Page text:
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Testosterone Deficiency and Testosterone Replacement Therapy

by Anne Trueman on July 11, 2012 at 12:19 PM
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Testosterone Deficiency and Testosterone Replacement Therapy

Testosterone is the male hormone concerned with the development of male reproductive tissues e.g. prostate and testis. It is also associated with promoting secondary sexual characters and increasing muscle and bone mass and promoting growth of the body.

Deficiency of testosterone is also termed as hypogonadism or androgen deficiency syndrome. In the United States, about 4 million men are affected by low levels of testosterone. Usage of testosterone replacement therapy (TRT) in the elderly men is quite common.


Secretion of testosterone in a normal male is controlled by two parts of the brain - the hypothalamus and the pituitary. The hypothalamus in the brain releases GnRH, which in turn stimulates the release of follicle-stimulating hormone (FSH) and luteinizing hormone (LH) from the anterior pituitary. Luteinizing hormone triggers the production of testosterone from the testes.

When the testosterone level reaches a certain specific concentration in the blood stream, it restrains the GnRH from the hypothalamus and checks the release of luteinizing hormone by the anterior pituitary.

There are types of hypogonadism- primary hypogonadism is the commonest type; others are secondary hypogonadism and mixed hypogonadism, which is the rarest type.

 Primary hypogonadism is seen when the testes fail to respond to FSH and LH. . Secondary hypogonadism is seen when FSH and LH are produced in insufficient quantities. 

Mixed hypogonadism is seen when there are some defects in the testes, and hypothalamus or pituitary.

 Signs and symptoms of testosterone deficiency:

The diagnosis of testosterone deficiency requires the assessment of testosterone level in the serum. The average lower level of normal of testosterone in young men is 300ng/dL and symptoms of deficiency appear below this threshold.  Testosterone deficiency results in -

Improper and incomplete sexual development

Reduced libido or sexual activity

Gynecomastia or development of breast in men

Small testes

Loss of body hair especially from the armpits and pubis

Hot flashes and sweats

Decreased sperm count

Mild-to-moderate anemia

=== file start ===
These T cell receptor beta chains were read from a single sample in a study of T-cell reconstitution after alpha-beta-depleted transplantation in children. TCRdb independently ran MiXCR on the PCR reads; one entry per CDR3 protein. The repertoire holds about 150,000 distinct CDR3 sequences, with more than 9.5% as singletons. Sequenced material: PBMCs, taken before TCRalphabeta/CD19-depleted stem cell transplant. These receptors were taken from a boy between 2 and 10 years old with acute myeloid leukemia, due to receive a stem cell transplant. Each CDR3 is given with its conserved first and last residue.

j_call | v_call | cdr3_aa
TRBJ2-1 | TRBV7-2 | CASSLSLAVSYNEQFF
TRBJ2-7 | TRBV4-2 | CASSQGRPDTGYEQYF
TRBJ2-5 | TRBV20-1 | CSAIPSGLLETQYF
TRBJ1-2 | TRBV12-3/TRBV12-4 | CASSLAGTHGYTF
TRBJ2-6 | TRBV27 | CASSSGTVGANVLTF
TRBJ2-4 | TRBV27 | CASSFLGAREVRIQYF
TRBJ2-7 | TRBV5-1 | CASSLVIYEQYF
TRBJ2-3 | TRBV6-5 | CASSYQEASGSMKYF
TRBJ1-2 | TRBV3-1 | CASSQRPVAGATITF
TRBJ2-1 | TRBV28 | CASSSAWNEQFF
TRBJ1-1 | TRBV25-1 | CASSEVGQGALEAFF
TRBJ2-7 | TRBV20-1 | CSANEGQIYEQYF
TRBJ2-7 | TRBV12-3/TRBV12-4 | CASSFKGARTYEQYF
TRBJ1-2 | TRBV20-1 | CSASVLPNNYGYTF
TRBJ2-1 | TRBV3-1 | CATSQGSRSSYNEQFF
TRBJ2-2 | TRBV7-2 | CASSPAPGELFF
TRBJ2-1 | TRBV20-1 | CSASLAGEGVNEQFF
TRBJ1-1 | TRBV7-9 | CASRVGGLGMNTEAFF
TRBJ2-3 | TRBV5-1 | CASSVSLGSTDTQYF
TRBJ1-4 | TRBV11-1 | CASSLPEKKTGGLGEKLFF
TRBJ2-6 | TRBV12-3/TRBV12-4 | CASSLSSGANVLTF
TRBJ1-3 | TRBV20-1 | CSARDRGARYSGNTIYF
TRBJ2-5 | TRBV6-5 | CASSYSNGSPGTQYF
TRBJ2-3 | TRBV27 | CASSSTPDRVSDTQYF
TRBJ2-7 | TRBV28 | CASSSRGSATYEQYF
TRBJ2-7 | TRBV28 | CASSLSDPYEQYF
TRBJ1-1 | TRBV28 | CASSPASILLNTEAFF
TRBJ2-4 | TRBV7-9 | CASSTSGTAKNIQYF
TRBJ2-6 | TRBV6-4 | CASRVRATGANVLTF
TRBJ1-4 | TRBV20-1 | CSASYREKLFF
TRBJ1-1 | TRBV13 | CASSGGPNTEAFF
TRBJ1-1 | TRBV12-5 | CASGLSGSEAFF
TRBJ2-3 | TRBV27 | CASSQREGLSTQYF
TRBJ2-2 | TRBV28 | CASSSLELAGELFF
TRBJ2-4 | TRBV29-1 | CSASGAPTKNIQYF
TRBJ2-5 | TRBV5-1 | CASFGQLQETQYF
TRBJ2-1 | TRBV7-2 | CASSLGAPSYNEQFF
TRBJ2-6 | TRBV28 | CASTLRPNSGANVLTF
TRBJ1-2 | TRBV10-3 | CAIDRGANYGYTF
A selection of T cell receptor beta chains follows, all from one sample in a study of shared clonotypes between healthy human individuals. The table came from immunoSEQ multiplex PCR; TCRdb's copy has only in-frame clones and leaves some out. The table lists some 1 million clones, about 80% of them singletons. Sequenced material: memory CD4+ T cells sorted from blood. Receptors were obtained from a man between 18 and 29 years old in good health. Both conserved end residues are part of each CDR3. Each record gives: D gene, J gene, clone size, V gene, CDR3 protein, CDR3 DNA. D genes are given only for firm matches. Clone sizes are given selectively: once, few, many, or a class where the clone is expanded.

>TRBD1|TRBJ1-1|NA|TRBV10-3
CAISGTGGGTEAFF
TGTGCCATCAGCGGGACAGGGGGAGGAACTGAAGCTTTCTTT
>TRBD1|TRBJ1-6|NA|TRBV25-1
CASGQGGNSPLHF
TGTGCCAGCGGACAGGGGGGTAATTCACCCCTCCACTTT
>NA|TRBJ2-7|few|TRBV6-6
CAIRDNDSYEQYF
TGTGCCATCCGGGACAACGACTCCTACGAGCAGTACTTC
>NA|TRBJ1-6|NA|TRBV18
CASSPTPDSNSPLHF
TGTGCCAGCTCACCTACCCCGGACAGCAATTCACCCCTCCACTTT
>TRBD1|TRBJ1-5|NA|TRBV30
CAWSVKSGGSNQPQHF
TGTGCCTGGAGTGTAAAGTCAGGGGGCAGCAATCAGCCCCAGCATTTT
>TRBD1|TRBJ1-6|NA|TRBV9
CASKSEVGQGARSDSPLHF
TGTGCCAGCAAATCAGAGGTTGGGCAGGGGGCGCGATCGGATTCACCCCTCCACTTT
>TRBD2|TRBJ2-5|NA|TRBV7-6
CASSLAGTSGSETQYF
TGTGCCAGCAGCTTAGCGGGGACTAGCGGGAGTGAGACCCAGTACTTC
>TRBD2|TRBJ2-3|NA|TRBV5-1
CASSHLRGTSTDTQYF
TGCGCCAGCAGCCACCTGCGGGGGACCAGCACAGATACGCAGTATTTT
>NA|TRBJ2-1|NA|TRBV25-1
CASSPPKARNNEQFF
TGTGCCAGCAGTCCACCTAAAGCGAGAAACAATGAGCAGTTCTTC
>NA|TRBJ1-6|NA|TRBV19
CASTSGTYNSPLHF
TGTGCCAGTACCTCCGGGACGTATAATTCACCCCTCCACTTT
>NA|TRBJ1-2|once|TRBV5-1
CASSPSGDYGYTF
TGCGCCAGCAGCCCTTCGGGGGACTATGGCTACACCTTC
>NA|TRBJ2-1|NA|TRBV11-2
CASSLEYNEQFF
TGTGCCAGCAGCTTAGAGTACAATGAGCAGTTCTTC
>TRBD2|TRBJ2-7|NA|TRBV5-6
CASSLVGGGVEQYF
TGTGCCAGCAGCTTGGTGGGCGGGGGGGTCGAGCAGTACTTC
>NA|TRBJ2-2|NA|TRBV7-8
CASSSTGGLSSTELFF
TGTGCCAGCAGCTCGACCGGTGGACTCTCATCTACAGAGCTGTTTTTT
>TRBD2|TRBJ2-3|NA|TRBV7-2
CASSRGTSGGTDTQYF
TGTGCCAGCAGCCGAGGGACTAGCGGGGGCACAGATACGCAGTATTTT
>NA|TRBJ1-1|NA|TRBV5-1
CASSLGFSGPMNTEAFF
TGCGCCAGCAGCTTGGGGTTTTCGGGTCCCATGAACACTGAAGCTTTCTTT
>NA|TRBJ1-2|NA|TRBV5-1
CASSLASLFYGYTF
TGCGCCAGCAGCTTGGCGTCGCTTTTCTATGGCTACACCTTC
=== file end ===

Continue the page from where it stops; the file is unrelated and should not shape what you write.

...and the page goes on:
Sleep disturbances

Increased body fat

Lack of concentration

Loss of memory

A circadian rhythm is depicted by the serum testosterone level with high values in the morning. The testosterone values are therefore tested in the morning blood samples.

Testosterone replacement therapy (TRT) is beneficial in treating deficiency of testosterone. It can bring positive results in improving erectile dysfunction, libido, cognition and mood, body strength and composition, and bone density.  Benefits of testosterone replacement therapy are listed below:

Sexual Function:

Testosterone replacement therapy has a positive impact on the sexual thought, successful intercourse, achievement of erections and motivation. TRT improves the overall sexual performance in testosterone-deficient males.

Mood and Cognition:

Mixed results are attained with testosterone replacement therapy with respect to mood and cognition.

Body Composition and Strength:

Testosterone replacement therapy remarkably alters the body mass without bringing any change in the overall weight of the body.

Bone Mass Density (BMD)

In hypogonadism, testosterone replacement therapy increases the bone mass density. Testosterone plays an important role in promoting bone formation and prevents bone breakdown.

Possible side effects of testosterone replacement therapy (TRT) may vary from mild to serious and even lethal. Acne eruption, gynecomastia, male pattern baldness and suppression of spermatogenesis are the mild adverse effects while worsening sleep apnea, benign prostatic hyperplasia (BPH), worsening of breast cancer, prostate cancer and cardiovascular ailments are the serious effects associated with testosterone replacement therapy.

Testosterone replacement therapy (TRT) aims at restoring serum testosterone within the normal range. Men receiving testosterone replacement therapy should be regularly monitored and baseline testosterone concentrations should be recorded at 3 to 6 months after the onset of the therapy.

Before starting the treatment, digital rectal examination and prostate-specific antigen (PSA) testing should be done to rule out prostate enlargement or cancer. Regular check up for hematocrit should also be done to check the incidence of polycythemia.

TRT can cause lipid and liver abnormalities so lipid profile and liver function test should be done periodically during the therapy.

Testosterone products are available in various forms such as oral, parenteral (not oral), transdermal (absorbed through skin), pellets (inserted just below the skin) and buccal.

No optimal delivery method for testosterone has been established.

Commonly available testosterone gels are Testim, Androgel and Fortesta. Axiron is available as a solution of testosterone.

Esterified testosterone is used as intramuscular injections.

Finally, it can be said that testosterone replacement therapy is beneficial in treating the deficiency of testosterone. Proper counseling and medication therapy management are crucial for adequate administration of TRT.

Source: Medindia

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